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New outpatient procedure offers new hope for patients with lower back pain

Elaine Kimbrel lived with lower back pain for years.

“It's been a journey,” says the 59-year-old medical assistant, who in December 2012 slipped on a patch of ice on her exterior stairs, flipped in the air and landed on her back. "I thought I had broken my back because I hit so hard."

Instead, she dislocated three vertebrae, leading to years of pain that never completely resolved, even after they ultimately were manipulated back into place.

But then came a referral earlier this year to interventional pain management specialist Brian Goentzel, MD, with Ascension Medical Group Via Christi, which she says proved to be a "godsend."

After determining that Elaine was an appropriate candidate, Dr. Goentzel told her about a new minimally invasive outpatient procedure designed to provide durable relief to patients suffering from chronic vertebrogenic low back pain. In layman's terms, that's a long-standing and isolated dull pain not related to stenosis or arthritis.

The Intracept system provides an implant-free treatment option for patients who have suffered with low back pain for over a six-month period and failed traditional conservative therapy.

The two-hour outpatient procedure is performed under general anesthesia, primarily to ensure that the patient remains immobile and optimize targeting of the nerve. Under the guidance of a fluoroscope, a small cannula is advanced through the pedicle, the part of the back bone that connects with the vertebral body of the spine. The cannula is used to create a channel to the trunk of the basivertebral nerve.

The access site is so small that not even a single stitch is required. "It's a Bandaid-like procedure," says Dr. Goentzel, one of only two physicians west of the Kansas City area to offer the Medicare-approved procedure for those who meet the criteria. 

"One of the key benefits of this system is that it preserves the structure of the spine," says Dr. Goentzel. "We do a thermal-ablation of the nerve, but it doesn't alter the structure of the bone.

"Within three months, you probably couldn't tell from looking at the site that it ever took place," he says.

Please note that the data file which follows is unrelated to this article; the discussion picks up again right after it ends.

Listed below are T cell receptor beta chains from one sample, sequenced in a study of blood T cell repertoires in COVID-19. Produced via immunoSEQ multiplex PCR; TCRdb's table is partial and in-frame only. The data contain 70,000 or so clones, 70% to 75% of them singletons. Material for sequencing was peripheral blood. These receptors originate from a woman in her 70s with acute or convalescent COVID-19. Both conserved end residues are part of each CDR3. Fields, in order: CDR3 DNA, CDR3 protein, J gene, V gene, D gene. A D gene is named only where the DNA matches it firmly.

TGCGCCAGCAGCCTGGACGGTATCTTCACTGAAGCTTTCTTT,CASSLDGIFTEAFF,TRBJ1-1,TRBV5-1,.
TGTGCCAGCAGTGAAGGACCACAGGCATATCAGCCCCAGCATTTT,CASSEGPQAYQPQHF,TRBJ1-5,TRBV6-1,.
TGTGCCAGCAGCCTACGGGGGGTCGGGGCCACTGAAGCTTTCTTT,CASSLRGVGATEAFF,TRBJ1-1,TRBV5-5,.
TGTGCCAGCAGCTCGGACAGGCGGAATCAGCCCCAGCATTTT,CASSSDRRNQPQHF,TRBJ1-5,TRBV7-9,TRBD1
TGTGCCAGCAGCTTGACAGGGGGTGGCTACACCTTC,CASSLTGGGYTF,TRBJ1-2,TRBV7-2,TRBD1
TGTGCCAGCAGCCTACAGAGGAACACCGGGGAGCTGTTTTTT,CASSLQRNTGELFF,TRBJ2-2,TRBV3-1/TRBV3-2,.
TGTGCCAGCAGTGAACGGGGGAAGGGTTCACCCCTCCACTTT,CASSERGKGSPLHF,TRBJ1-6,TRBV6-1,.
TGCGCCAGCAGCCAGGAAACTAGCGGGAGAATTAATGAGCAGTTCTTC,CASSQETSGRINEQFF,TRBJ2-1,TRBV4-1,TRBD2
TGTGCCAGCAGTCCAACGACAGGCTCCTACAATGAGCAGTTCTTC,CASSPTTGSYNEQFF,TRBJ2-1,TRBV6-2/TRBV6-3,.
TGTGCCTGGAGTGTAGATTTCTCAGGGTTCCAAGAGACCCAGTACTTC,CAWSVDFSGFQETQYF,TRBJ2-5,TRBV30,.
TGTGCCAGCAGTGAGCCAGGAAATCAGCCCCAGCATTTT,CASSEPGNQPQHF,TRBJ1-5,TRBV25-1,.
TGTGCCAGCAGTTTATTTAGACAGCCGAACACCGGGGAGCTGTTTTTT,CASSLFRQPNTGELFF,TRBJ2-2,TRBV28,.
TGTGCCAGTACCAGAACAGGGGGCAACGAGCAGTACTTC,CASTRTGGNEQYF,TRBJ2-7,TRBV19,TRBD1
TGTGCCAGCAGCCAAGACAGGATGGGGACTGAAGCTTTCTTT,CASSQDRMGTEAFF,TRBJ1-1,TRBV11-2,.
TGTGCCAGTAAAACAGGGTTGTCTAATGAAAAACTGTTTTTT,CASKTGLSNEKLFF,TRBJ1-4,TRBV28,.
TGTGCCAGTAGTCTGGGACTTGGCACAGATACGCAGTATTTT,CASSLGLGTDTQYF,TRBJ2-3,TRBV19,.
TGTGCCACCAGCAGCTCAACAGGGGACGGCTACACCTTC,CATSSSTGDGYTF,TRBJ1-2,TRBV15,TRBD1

Dr. Goentzel says that for years, treatment of chronic vertebrogenic low back pain focused on the disc. As more is learned, however, the focus has shifted to the nerve supply to the back bone rather than injury to the bone.

"We can't swap out the bone and scraping out the intervertebral disc and fusing the bones doesn't work," says Goenzel. "So the idea arose, 'What if we kill that nerve and don't allow the pain signal to travel to your brain?'"

For patients like Elaine, who had suffered an injury to her back bone but no intrinsic damage, the Intracept procedure creates a roadblock to the pain, not allowing it to get through to her brain.

"You have to make sure it is the right treatment for the right patient, but we think that it is a pretty significant population that is suffering with this issue," says Goenzel, who has now used the procedure to benefit 19 patients and has half as many others scheduled.

Elaine decided to give the procedure a try. In late February, she underwent the procedure and within several weeks she could feel the difference.

“As time goes on, it gets better and better,” she says. “It's like I never even had any back pain before."

 

To refer a patient for whom conservative therapy is no longer effective to Dr. Goentzel for a consultation, call 316-613-4670 or fax records to 316-613-4726.

About Roz Hutchinson

Roz Hutchinson is a Wichita wife, mother and chief spoiler of six grandkids and three Chihuahuas, a die-hard women's basketball fan, and director of Communications and Public Relations for Ascension Via Christi.